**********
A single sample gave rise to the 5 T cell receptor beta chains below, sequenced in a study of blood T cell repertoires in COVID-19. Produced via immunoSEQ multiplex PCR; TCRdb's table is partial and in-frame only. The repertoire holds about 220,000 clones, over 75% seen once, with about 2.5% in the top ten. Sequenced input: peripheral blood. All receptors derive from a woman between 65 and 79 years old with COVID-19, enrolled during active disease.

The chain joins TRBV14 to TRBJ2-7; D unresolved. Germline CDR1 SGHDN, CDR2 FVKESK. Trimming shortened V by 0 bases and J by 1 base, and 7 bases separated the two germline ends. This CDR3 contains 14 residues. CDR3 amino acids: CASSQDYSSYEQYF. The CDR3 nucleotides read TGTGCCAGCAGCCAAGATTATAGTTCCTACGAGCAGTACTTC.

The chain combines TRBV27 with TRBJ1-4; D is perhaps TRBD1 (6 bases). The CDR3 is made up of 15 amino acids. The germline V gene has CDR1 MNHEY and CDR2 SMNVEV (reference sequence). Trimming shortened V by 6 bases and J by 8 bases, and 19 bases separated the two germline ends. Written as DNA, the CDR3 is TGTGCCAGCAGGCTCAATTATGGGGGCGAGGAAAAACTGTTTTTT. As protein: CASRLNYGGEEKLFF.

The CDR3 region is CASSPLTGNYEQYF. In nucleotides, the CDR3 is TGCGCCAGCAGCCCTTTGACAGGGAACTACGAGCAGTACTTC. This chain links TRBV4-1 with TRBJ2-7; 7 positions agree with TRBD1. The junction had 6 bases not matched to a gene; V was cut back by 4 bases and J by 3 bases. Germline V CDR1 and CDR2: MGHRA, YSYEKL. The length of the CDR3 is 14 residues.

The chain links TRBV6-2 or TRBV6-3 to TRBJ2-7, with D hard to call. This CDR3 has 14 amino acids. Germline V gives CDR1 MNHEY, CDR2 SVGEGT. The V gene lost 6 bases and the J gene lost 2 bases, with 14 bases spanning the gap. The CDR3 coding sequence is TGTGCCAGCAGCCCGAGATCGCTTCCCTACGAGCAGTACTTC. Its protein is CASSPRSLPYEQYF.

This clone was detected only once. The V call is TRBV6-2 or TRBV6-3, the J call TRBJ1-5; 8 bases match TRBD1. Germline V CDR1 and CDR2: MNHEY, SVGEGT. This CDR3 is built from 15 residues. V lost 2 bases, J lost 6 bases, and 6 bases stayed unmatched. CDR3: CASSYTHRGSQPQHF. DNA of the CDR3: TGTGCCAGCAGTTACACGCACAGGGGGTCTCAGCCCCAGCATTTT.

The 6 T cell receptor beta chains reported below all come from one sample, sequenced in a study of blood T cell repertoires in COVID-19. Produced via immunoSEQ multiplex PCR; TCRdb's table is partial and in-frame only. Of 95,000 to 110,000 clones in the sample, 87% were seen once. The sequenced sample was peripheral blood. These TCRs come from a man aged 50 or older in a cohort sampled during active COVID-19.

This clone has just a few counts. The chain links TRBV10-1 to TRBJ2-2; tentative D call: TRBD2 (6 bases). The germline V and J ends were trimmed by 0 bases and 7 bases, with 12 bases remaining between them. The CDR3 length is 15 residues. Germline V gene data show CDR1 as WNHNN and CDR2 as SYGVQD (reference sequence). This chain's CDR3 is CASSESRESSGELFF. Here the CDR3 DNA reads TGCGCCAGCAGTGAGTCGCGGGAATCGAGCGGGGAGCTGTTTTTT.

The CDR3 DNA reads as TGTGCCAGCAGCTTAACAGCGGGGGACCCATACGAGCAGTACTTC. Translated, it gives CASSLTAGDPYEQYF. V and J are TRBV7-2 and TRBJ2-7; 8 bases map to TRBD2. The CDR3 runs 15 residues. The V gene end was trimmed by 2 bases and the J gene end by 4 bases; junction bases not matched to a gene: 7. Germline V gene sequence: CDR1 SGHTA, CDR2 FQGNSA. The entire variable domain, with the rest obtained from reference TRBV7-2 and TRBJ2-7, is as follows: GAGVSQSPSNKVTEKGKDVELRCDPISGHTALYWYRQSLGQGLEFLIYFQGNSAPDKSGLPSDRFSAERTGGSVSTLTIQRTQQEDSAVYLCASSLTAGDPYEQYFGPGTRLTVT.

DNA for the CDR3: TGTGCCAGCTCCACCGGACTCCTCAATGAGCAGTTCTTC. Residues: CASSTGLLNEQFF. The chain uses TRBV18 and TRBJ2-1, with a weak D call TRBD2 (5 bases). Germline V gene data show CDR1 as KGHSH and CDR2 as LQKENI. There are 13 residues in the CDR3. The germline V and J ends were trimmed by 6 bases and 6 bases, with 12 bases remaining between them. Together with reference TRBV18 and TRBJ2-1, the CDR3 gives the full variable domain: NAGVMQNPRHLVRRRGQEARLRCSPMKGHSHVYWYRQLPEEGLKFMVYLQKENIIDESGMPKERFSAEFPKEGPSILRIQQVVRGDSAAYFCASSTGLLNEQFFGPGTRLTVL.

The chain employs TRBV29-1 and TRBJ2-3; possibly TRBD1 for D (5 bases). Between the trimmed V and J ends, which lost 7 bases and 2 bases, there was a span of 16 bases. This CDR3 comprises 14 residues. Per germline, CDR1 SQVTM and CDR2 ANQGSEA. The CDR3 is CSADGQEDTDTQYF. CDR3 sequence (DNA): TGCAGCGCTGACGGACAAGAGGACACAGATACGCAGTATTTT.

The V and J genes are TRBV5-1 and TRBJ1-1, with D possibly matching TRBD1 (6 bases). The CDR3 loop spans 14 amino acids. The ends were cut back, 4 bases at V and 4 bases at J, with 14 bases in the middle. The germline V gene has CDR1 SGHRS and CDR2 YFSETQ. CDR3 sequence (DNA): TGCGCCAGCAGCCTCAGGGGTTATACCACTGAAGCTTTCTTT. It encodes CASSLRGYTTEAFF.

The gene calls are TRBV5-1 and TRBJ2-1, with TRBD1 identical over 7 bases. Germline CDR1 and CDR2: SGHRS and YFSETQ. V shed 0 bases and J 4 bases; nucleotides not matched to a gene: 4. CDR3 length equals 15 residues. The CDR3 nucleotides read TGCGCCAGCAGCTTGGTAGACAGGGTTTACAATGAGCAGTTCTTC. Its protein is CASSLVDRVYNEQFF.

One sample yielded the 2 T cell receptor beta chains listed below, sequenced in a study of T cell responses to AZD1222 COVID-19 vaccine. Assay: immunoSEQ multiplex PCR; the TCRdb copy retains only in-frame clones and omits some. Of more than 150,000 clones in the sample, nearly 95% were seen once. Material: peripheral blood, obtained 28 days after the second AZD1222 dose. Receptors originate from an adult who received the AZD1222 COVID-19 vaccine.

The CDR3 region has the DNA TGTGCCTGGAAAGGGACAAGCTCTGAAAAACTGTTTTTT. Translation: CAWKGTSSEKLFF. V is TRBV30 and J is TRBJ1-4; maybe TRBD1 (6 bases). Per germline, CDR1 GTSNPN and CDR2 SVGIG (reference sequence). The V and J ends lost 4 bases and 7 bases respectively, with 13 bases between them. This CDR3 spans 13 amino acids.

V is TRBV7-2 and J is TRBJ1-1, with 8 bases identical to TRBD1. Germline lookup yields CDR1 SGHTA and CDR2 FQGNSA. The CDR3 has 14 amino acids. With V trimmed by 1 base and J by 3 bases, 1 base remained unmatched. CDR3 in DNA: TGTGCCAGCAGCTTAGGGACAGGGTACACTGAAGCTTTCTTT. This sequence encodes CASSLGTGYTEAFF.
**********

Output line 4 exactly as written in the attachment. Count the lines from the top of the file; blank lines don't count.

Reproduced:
The CDR3 region is CASSPLTGNYEQYF. In nucleotides, the CDR3 is TGCGCCAGCAGCCCTTTGACAGGGAACTACGAGCAGTACTTC. This chain links TRBV4-1 with TRBJ2-7; 7 positions agree with TRBD1. The junction had 6 bases not matched to a gene; V was cut back by 4 bases and J by 3 bases. Germline V CDR1 and CDR2: MGHRA, YSYEKL. The length of the CDR3 is 14 residues.